I will never forget the second week of March 2020 for as long as I live. It’s the week that the city of Denver and the state of Colorado shut down everything because of COVID-19. The ski resorts, casinos, and small businesses were shut down, and we were all sent home, reeling in shock. This wasn’t what I planned for.
Then people began to lose their jobs, be tasked with working from home, and, in many cases, educating their children, too. As a contentious Congress scrambled to create a lifeline for millions, we soon realized that we were dealing with a Black Swan event and that change was coming, whether or not we were prepared for it.
Having experienced the trauma of dealing with a family member’s joblessness during a similar time and supporting us both on my barista wages, I’m empathetic to the financial stress that many people are experiencing at this time. With this in mind, I would like to share how this unexpected crisis can be a wake-up call for your financial goals.
If you’re thinking about paying off debt, saving more, or making more, COVID may be the unexpected time to kickstart those goals.
The pandemic has provided unexpected financial clarity
Many people had no idea they were living on the financial edge until they were under threat of losing their job to the pandemic or had lost their job already. For many, the ability to cover monthly expenses — or at least make minimum payments — was a non-issue until dealing with job instability or job loss. Over 44 million people filed for unemployment benefits in the month of April alone, and many financial institutions reported drastic changes to consumer behavior that were a direct result of quarantine orders and fear.
Sitting at home with nowhere to go encouraged many Americans to look through their finances and reassess. Some people were saving thousands on childcare, gas, and work-related expenses, while others were spending more on groceries and digital entertainment. Millions decided to bulk up their savings accounts.
In my case, COVID made it clear to me that I was smart to pay off a massive amount of debt in the years prior to the pandemic. I started my debt payoff process in 2012 and had simplified my financial picture significantly by 2020. I also found myself going through my insurance policies, financial plans, and budget line items to make sure that my financial obligations made sense during this time.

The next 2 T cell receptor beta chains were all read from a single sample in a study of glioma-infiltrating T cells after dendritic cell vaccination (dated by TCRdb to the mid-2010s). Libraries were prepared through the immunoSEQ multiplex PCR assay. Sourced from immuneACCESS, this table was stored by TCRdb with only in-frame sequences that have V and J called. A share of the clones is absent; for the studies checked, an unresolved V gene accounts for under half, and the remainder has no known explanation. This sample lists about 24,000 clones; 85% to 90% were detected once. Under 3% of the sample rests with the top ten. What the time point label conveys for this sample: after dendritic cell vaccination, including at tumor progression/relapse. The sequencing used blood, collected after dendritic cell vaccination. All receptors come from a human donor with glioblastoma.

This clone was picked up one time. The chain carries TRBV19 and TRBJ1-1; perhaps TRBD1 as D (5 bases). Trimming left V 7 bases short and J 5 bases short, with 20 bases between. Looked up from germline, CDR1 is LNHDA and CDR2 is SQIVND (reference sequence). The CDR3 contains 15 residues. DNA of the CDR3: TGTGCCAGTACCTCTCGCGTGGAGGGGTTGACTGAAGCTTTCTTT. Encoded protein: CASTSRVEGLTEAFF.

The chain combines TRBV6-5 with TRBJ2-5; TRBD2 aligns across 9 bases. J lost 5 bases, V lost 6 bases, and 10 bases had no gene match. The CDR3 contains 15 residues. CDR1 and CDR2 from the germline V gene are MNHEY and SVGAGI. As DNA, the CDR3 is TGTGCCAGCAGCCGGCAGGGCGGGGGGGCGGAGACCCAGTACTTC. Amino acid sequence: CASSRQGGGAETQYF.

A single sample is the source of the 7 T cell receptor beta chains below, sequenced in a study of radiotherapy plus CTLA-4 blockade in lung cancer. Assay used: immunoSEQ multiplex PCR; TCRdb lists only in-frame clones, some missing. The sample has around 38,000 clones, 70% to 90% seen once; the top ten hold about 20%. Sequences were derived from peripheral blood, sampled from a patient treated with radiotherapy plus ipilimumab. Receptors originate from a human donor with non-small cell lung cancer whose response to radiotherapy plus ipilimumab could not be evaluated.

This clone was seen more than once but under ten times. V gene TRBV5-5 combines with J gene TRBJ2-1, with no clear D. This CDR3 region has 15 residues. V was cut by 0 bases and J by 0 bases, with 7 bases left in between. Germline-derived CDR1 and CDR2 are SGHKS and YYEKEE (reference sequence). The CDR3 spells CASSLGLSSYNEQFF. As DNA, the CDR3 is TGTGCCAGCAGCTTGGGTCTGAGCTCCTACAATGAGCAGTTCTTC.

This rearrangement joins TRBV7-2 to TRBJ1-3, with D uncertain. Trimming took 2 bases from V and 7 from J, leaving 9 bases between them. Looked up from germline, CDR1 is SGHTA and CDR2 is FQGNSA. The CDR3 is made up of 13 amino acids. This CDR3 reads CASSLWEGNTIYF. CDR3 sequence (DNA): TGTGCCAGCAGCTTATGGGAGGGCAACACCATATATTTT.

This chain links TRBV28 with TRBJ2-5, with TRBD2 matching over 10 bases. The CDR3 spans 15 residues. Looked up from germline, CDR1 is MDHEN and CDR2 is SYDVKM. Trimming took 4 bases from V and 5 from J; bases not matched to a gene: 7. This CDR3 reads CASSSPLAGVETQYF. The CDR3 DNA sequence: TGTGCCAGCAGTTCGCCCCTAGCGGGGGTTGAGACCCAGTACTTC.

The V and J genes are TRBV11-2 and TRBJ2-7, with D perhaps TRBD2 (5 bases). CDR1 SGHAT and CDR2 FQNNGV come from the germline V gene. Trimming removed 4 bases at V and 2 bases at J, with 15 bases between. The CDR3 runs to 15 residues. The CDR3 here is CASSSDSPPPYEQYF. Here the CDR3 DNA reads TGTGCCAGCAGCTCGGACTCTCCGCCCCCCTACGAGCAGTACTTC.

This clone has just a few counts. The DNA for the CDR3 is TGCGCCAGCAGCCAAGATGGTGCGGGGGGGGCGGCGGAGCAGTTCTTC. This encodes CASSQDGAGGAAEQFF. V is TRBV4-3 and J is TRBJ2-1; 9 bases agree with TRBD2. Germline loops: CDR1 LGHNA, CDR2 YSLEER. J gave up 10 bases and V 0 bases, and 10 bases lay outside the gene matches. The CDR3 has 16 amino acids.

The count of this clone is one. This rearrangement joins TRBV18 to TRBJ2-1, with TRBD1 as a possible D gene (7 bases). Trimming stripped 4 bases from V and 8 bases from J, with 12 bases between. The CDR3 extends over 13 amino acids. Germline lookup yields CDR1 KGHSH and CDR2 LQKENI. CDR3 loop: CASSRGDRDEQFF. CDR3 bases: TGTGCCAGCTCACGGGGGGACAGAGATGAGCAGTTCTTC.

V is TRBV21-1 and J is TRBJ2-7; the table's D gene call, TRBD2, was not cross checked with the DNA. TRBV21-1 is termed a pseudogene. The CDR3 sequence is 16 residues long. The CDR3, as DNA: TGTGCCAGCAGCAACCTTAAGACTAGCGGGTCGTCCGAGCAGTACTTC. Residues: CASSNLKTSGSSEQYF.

The COVID crisis became the unexpected kick in the butt I needed to reevaluate, rethink, and jumpstart financial goals that I had dragged my feet on, and I heard the same sentiments from my friends. I began considering how many of us could kickstart our goals during COVID-19. One thing is clear: Stay-at-home orders and shutdowns mean we’re facing virtually no financial peer pressure, so now is a unique moment to focus on our savings and other financial goals.
Reconsider your job, debts, and income streams
If you’ve hated your job for the past five years and feel underpaid and underappreciated, now may be the time to start quietly searching for a new role that pays you more and has a better title or scope of work.
Do you have several debts that you’ve been paying the minimum on for years? Now might be the time to pay them off without worrying what other people think about how you’re managing your money. In fact, a genuine lack of financial peer pressure has created the perfect opportunity to take care of the unsexy financial goals that many of us drag our feet on.
Save and plan for future trips
Americans are limited in their travels right now, especially to the top 10 countries we love to visit and enjoy. While this is super frustrating for many would-be travelers, this inability to travel presents an opportunity.
Now is the perfect time to start saving towards that epic trip that you’ve dreamt about for so long. No one will judge you for not going out and spending money. In fact, most of your friends will completely understand why you’re choosing to play it safe. So save your cash instead.
Pandemics really suck. If you’ve been personally affected by illness, job loss, or lowered income, continue the process of managing your energy, emotions, and personal strength.
If you’re out of work, you may have received extended federal unemployment benefits or a PPP loan. If and when a second stimulus bill becomes law, don’t hesitate to take advantage of those benefits — we all need support right now. If there’s a second stimulus check, which seems likely, consider putting it towards a future goal if you don’t need it right away.
If you have the energy to explore the ways that you could leverage this moment financially, take the opportunity.
This article was written by Michelle Jackson from Business Insider and was legally licensed through the Industry Dive publisher network. Please direct all licensing questions to firstname.lastname@example.org.
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